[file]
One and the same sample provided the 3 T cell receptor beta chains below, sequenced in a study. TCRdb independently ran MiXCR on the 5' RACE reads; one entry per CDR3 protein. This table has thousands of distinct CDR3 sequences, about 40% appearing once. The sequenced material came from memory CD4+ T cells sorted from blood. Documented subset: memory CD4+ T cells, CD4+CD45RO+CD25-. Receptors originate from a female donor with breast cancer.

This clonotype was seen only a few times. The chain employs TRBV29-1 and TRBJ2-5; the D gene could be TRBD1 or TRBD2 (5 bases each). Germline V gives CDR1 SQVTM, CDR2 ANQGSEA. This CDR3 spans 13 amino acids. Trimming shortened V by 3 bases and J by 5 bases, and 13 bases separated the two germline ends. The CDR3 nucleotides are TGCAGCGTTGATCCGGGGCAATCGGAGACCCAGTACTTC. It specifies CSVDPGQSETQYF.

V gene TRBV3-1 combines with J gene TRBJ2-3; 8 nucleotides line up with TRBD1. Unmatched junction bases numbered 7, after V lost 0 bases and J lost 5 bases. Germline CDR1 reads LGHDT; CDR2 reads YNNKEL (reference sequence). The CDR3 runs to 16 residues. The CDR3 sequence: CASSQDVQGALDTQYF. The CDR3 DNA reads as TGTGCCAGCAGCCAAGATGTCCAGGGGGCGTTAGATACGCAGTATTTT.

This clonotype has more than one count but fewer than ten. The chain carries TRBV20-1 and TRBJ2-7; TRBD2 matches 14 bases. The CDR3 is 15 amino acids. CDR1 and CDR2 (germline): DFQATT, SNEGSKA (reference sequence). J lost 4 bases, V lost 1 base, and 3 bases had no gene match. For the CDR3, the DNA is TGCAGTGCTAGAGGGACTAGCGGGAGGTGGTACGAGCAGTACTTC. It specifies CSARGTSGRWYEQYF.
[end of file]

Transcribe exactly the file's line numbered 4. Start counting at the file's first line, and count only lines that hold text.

This clonotype has more than one count but fewer than ten. The chain carries TRBV20-1 and TRBJ2-7; TRBD2 matches 14 bases. The CDR3 is 15 amino acids. CDR1 and CDR2 (germline): DFQATT, SNEGSKA (reference sequence). J lost 4 bases, V lost 1 base, and 3 bases had no gene match. For the CDR3, the DNA is TGCAGTGCTAGAGGGACTAGCGGGAGGTGGTACGAGCAGTACTTC. It specifies CSARGTSGRWYEQYF.